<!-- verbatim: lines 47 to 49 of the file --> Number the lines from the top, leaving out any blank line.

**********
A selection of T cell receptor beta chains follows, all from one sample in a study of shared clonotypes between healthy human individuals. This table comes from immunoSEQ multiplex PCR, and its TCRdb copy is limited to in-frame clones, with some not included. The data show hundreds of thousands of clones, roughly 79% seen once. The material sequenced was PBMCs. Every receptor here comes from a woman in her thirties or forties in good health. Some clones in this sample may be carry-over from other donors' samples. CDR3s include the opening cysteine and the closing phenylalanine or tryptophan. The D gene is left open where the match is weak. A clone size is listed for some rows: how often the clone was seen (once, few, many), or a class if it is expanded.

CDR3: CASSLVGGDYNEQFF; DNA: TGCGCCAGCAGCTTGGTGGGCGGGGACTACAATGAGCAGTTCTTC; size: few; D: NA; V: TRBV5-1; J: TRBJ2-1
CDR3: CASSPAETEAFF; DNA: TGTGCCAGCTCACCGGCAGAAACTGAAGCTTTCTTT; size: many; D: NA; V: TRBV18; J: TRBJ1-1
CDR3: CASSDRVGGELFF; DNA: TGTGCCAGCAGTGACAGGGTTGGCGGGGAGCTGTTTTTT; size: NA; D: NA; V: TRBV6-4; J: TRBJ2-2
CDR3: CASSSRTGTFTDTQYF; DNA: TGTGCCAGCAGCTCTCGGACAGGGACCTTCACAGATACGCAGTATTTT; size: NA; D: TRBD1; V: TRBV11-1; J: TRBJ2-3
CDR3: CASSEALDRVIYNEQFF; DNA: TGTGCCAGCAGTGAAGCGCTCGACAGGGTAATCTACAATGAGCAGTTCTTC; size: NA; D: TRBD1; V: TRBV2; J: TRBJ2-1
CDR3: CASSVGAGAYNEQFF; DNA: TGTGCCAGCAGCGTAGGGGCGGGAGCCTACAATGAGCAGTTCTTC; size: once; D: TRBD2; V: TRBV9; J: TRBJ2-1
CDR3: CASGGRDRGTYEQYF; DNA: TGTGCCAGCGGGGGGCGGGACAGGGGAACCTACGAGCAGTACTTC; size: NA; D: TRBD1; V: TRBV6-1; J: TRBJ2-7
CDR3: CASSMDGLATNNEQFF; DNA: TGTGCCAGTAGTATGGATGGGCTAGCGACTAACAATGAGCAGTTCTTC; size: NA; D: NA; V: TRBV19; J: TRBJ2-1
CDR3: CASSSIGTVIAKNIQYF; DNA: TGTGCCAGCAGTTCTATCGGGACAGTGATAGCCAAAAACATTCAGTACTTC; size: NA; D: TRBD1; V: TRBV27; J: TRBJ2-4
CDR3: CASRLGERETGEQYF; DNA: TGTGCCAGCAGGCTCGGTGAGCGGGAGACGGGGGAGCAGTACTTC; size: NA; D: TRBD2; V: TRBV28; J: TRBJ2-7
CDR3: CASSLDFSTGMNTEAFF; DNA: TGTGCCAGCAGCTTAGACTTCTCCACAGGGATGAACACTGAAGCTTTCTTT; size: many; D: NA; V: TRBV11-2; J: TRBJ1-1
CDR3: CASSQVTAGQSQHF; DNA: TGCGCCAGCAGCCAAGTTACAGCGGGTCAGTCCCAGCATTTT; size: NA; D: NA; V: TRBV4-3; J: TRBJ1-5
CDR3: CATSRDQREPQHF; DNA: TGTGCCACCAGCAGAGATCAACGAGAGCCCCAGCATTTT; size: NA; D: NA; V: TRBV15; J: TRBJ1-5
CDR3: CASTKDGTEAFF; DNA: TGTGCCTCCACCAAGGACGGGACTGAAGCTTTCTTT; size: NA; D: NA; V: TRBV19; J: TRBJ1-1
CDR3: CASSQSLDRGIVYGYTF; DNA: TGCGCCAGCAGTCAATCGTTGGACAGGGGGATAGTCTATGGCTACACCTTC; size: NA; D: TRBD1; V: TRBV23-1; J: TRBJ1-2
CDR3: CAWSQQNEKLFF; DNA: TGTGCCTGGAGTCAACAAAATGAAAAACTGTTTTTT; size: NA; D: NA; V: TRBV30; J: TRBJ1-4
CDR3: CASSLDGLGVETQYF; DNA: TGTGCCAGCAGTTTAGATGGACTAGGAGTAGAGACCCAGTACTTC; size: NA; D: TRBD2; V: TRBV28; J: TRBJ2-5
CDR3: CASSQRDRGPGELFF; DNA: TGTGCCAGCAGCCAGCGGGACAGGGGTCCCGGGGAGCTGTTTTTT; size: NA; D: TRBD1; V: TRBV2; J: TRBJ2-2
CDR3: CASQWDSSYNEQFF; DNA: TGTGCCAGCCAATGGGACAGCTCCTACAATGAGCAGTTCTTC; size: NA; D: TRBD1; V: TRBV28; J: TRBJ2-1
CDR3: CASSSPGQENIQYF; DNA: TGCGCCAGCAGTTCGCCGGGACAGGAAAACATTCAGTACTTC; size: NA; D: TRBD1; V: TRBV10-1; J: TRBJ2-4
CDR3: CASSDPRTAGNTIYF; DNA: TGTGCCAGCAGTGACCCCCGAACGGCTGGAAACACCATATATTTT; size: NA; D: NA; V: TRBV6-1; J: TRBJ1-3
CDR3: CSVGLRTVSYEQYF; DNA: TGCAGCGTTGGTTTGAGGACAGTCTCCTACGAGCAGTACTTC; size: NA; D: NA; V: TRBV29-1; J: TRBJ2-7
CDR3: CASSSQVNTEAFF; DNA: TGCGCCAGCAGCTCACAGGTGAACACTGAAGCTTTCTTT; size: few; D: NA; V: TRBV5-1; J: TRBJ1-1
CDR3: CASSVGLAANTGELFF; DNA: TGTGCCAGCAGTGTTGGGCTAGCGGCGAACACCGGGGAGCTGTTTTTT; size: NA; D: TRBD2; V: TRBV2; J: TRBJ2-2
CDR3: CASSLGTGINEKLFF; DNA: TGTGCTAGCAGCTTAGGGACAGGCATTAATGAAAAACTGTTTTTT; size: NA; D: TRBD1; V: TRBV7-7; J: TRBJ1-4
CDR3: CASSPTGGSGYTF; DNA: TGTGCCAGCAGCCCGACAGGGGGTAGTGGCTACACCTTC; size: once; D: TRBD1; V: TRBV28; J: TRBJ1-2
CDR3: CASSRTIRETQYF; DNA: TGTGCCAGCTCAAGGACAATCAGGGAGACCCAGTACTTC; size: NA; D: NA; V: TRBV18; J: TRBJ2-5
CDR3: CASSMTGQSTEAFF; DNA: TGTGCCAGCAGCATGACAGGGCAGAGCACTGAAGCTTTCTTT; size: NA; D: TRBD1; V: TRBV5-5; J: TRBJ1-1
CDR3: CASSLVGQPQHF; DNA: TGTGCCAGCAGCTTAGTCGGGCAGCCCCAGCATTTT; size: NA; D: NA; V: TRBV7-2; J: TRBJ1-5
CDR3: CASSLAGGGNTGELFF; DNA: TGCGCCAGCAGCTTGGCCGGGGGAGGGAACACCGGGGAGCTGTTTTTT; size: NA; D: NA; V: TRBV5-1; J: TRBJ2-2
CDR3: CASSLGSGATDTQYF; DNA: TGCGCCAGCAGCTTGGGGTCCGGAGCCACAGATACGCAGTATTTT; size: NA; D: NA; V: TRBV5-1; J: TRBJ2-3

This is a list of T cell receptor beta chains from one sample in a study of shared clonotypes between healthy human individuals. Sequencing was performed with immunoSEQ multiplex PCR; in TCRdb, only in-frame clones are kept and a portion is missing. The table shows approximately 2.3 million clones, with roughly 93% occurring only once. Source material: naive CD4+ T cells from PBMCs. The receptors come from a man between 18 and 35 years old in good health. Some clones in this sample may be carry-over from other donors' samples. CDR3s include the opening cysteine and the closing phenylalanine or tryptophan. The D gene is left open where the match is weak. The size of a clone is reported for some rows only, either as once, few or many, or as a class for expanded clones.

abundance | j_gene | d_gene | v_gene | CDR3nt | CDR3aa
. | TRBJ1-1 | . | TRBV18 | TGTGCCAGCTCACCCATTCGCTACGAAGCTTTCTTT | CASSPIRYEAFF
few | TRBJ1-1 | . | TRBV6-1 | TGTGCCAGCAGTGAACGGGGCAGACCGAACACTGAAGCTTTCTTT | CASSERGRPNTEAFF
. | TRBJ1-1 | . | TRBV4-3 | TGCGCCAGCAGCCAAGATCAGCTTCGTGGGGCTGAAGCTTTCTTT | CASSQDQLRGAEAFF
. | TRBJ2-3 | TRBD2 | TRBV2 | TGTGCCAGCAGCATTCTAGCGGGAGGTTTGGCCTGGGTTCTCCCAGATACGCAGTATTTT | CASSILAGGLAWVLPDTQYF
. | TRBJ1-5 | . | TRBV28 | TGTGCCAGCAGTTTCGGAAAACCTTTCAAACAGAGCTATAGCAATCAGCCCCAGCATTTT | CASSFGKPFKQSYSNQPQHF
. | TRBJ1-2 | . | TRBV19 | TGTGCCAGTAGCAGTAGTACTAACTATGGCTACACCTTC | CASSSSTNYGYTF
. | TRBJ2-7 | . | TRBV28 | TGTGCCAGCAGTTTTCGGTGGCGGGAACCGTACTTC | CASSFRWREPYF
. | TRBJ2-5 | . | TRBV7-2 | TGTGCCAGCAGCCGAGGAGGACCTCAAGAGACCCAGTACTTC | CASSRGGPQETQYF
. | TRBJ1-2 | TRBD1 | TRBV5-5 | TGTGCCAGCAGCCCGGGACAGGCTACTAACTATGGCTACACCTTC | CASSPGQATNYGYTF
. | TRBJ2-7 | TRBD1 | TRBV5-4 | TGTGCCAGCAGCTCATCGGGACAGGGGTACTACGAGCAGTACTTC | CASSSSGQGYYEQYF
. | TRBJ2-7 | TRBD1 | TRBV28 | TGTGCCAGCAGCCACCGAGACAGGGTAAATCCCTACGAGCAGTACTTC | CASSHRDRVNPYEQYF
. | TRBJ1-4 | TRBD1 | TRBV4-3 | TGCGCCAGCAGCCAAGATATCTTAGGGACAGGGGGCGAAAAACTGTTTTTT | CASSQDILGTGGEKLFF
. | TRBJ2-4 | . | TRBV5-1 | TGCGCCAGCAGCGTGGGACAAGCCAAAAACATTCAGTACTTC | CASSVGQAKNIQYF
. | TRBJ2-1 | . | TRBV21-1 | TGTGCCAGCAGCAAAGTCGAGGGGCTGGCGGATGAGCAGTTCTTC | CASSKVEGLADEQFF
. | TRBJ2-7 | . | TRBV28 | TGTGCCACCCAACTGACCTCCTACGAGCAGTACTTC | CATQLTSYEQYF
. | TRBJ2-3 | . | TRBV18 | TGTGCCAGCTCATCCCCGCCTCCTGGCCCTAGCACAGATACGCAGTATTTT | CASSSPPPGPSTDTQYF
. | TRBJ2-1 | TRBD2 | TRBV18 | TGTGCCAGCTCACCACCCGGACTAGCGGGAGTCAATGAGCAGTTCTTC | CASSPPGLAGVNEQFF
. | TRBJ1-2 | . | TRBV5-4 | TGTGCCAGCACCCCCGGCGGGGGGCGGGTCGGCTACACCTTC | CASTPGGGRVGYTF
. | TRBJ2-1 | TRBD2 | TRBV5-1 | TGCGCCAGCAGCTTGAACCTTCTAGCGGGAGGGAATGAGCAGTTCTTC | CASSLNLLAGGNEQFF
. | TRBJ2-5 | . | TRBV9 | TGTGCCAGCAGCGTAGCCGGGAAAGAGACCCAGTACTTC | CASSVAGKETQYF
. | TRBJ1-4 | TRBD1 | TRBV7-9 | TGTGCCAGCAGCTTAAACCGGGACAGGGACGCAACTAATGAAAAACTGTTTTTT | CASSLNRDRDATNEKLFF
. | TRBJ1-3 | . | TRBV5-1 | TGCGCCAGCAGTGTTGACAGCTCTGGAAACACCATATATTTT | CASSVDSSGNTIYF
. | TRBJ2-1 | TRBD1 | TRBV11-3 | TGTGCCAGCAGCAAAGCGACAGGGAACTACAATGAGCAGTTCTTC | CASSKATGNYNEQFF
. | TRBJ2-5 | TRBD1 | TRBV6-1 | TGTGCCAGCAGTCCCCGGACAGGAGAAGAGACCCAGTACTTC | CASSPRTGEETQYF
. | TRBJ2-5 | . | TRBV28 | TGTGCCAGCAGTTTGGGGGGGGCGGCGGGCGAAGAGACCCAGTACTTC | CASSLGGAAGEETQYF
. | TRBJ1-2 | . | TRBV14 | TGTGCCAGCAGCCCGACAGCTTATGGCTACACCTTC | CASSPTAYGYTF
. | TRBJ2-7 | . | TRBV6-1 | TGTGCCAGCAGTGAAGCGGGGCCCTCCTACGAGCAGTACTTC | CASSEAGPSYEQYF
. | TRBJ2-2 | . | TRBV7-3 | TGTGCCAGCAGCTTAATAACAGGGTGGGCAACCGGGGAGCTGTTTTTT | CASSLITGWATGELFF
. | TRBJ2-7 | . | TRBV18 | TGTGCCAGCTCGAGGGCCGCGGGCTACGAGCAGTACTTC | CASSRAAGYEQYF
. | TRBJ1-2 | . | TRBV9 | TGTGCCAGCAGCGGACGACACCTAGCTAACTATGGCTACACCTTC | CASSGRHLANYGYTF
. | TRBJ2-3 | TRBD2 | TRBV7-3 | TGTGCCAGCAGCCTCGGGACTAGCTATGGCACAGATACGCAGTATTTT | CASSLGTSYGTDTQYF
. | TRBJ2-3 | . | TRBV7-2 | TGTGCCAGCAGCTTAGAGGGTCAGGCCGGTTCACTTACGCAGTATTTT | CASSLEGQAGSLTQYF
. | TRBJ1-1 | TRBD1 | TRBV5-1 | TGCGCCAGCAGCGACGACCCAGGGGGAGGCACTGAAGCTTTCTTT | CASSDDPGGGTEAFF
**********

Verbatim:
. | TRBJ2-4 | . | TRBV5-1 | TGCGCCAGCAGCGTGGGACAAGCCAAAAACATTCAGTACTTC | CASSVGQAKNIQYF
. | TRBJ2-1 | . | TRBV21-1 | TGTGCCAGCAGCAAAGTCGAGGGGCTGGCGGATGAGCAGTTCTTC | CASSKVEGLADEQFF
. | TRBJ2-7 | . | TRBV28 | TGTGCCACCCAACTGACCTCCTACGAGCAGTACTTC | CATQLTSYEQYF